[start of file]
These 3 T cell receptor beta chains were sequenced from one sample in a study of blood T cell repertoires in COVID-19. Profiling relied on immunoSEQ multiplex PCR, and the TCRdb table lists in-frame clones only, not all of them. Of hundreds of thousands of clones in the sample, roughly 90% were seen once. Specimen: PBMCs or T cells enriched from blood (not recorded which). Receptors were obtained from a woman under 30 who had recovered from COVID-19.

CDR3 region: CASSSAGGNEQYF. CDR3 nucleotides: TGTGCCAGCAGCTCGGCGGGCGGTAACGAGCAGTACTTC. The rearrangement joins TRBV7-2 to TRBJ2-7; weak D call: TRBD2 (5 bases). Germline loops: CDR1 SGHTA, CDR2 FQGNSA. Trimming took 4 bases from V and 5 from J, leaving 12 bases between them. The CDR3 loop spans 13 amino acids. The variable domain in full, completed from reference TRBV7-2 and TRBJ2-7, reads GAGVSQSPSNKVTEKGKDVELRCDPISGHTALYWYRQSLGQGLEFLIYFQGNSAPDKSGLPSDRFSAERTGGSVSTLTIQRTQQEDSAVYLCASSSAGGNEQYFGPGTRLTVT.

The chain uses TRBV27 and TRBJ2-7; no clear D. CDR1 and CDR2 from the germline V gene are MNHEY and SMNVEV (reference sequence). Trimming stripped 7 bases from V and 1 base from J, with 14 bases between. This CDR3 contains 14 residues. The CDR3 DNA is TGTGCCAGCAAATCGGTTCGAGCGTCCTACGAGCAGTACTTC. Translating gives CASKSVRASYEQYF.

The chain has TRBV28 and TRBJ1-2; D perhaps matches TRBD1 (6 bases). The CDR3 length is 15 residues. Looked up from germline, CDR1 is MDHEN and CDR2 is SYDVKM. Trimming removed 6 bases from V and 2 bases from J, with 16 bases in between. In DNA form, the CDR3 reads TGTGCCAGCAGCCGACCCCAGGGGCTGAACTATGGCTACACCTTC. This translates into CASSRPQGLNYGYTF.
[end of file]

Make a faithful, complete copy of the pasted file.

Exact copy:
These 3 T cell receptor beta chains were sequenced from one sample in a study of blood T cell repertoires in COVID-19. Profiling relied on immunoSEQ multiplex PCR, and the TCRdb table lists in-frame clones only, not all of them. Of hundreds of thousands of clones in the sample, roughly 90% were seen once. Specimen: PBMCs or T cells enriched from blood (not recorded which). Receptors were obtained from a woman under 30 who had recovered from COVID-19.

CDR3 region: CASSSAGGNEQYF. CDR3 nucleotides: TGTGCCAGCAGCTCGGCGGGCGGTAACGAGCAGTACTTC. The rearrangement joins TRBV7-2 to TRBJ2-7; weak D call: TRBD2 (5 bases). Germline loops: CDR1 SGHTA, CDR2 FQGNSA. Trimming took 4 bases from V and 5 from J, leaving 12 bases between them. The CDR3 loop spans 13 amino acids. The variable domain in full, completed from reference TRBV7-2 and TRBJ2-7, reads GAGVSQSPSNKVTEKGKDVELRCDPISGHTALYWYRQSLGQGLEFLIYFQGNSAPDKSGLPSDRFSAERTGGSVSTLTIQRTQQEDSAVYLCASSSAGGNEQYFGPGTRLTVT.

The chain uses TRBV27 and TRBJ2-7; no clear D. CDR1 and CDR2 from the germline V gene are MNHEY and SMNVEV (reference sequence). Trimming stripped 7 bases from V and 1 base from J, with 14 bases between. This CDR3 contains 14 residues. The CDR3 DNA is TGTGCCAGCAAATCGGTTCGAGCGTCCTACGAGCAGTACTTC. Translating gives CASKSVRASYEQYF.

The chain has TRBV28 and TRBJ1-2; D perhaps matches TRBD1 (6 bases). The CDR3 length is 15 residues. Looked up from germline, CDR1 is MDHEN and CDR2 is SYDVKM. Trimming removed 6 bases from V and 2 bases from J, with 16 bases in between. In DNA form, the CDR3 reads TGTGCCAGCAGCCGACCCCAGGGGCTGAACTATGGCTACACCTTC. This translates into CASSRPQGLNYGYTF.